Posts

How to Run Successful Capital Campaigns: An Interview with Amy Eisenstein

/
Is your organization looking to raise more money…

Why Board Members Love Advice Visits

/

Why do board members love Advice Visits?

Because they find them to be a relief.

If you send your board members out into the community connecting with important people and asking for advice, they'll usually be very happy.

It's because they don't have to do a long, detailed presentation. And they are not comfortable doing that. They don't feel that they know enough.

They ARE comfortable with the idea of seeking advice and input.

After all, they are the community representatives on the board.

It is totally appropriate for your board members to be asking other community leaders for their best thinking on how to achieve the organization’s goals.

They do not have to present a detailed case for support in order to be effective personal advocates for the cause.

A Board's Legal Responsibilities - Do They Know Them?

/
Is your board taking enough responsibility for your organization's…

Fundraisers are on the Front Lines of the Battle

/
The New York Times today ran an opinion article about a new study…

Is Fundraising a Lonely Business?

/
It's a lonely time out there with lots of my fundraising colleagues. Especially with this being just about the toughest fundraising environment any of us have ever seen.Being a staff fundraiser has always been a lonely business.(And consulting can be pretty lonely too!)This is the time we need to rally our colleagues, our board members our CEO and have give them all a dose of old-fashioned optimism.iStock_000005667780XSmallHere you are, bravely working for your cause with passion in your heart, trying to create new friends and donors for your wonderful cause.And you have to deal with recalcitrant board members who just can't find the courage to do what you do everyday. And you may have a CEO who also is unsure about fundraising and who won't "do right" as we say in the south.You may have unsupportive colleagues who are jealous that you get to go to all the events and travel around to see donors. If you're part of a large development operation with lots of other fundraisers, they may be competitive and view you as a potential threat.Mix all this in with a major recession, donor reluctance, and a sinking stock market, and it sure is hard to keep morale up sometimes!

Top Tip to Maintain your Nonprofit Board's Momentum and Motivation

/
A question I am frequently asked is, "Once I get my board fired-up, then how on earth do I keep my board members motivated and enthusiastic? Whenever the board members gather together, we get excited and energized about our work. But my board members frequently get distracted with other priorities. What to do?"The first thing you must do is take responsibility for keeping your board energized. If you are the nonprofit CEO, do everything you can to keep them going. AND if you are the chair of the board, also, do everything YOU can to fan the flames of your board members' energy.The most important thing is to take responsibility and don't expect that someone else will assume this role. Do you know the saying, "If it's to be, it's up to me?" Well, here's the perfect place to implement that idea.If your board is gonna stay excited, motivated and energized, it won't happen without YOU taking the lead.You can't expect your busy board members to keep focused and energized on their own. If you leave it up to them, you just may be disappointed. This is "Volunteer Management 101" - and the number one job of managing volunteers is motivating them.Here is a real life best practice example from a board I am currently serving on. This is from the CEO of Lillian's List, a political action group on whose board I serve. Our CEO, Carol Teal, is just about the best nonprofit CEO I've ever had the pleasure of working with.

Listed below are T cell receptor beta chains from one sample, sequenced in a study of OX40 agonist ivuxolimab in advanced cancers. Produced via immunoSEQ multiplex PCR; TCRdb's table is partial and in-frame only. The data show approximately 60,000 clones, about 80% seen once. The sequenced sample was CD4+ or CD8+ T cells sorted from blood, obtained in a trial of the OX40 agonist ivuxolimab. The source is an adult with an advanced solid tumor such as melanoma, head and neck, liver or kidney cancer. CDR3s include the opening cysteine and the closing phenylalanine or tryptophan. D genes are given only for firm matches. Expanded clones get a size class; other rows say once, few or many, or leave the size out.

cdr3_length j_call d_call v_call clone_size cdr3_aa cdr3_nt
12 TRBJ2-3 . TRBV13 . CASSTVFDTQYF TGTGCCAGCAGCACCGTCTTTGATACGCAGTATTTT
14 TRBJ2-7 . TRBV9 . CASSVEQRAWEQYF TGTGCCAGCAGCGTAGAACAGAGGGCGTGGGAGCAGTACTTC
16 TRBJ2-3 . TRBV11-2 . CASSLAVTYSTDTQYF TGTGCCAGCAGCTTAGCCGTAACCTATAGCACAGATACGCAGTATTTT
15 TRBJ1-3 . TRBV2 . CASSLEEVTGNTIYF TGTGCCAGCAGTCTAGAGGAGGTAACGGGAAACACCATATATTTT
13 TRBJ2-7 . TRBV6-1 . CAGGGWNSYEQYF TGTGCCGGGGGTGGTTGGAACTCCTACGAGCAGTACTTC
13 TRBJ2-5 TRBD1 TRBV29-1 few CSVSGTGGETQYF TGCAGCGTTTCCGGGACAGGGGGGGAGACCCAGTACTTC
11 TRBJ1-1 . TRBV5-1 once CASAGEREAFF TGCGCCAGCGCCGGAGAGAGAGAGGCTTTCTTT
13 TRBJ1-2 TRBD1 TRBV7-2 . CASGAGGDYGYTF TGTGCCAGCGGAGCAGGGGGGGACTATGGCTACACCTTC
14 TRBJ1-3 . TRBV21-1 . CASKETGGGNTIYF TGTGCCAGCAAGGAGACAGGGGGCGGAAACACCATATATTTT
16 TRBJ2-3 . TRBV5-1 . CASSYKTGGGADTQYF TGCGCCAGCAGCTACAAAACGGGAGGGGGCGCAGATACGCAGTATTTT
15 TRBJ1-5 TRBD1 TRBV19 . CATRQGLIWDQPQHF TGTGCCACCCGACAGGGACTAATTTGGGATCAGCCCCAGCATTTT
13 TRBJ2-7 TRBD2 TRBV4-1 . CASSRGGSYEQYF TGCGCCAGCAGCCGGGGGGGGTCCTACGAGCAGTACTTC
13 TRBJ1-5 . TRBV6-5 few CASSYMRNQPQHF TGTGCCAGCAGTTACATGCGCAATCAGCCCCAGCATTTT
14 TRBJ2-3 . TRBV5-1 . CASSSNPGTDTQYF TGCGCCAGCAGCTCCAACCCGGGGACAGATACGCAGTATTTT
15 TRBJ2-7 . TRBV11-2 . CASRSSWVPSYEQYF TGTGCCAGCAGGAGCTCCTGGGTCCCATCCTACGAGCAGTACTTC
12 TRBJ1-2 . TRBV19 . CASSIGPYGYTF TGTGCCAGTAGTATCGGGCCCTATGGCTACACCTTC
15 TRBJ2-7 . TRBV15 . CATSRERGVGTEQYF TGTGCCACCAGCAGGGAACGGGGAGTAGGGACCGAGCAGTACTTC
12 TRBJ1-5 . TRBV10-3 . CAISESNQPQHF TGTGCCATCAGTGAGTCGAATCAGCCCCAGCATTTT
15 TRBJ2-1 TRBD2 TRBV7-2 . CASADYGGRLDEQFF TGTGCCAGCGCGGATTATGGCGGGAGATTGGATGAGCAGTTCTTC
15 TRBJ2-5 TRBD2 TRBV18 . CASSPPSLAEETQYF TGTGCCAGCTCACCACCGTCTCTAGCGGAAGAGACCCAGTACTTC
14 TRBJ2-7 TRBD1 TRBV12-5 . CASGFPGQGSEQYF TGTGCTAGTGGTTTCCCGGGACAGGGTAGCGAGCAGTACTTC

Powerful morale-boosting exercise for your board

/
Morale is often an issue with board members who are treated to too many boring meetings. If I had to sit through meaningless meetings, I'd lose my morale too!I have developed a sure fire exercise that wakes everybody up, gets them talking, smiling and enjoying themselves, gives them their own chance to speak, fans the flames of their energy and passion, and reconnects them with the reason they are taking the time out of their busy lives to serve on the board.Tall order? Try this!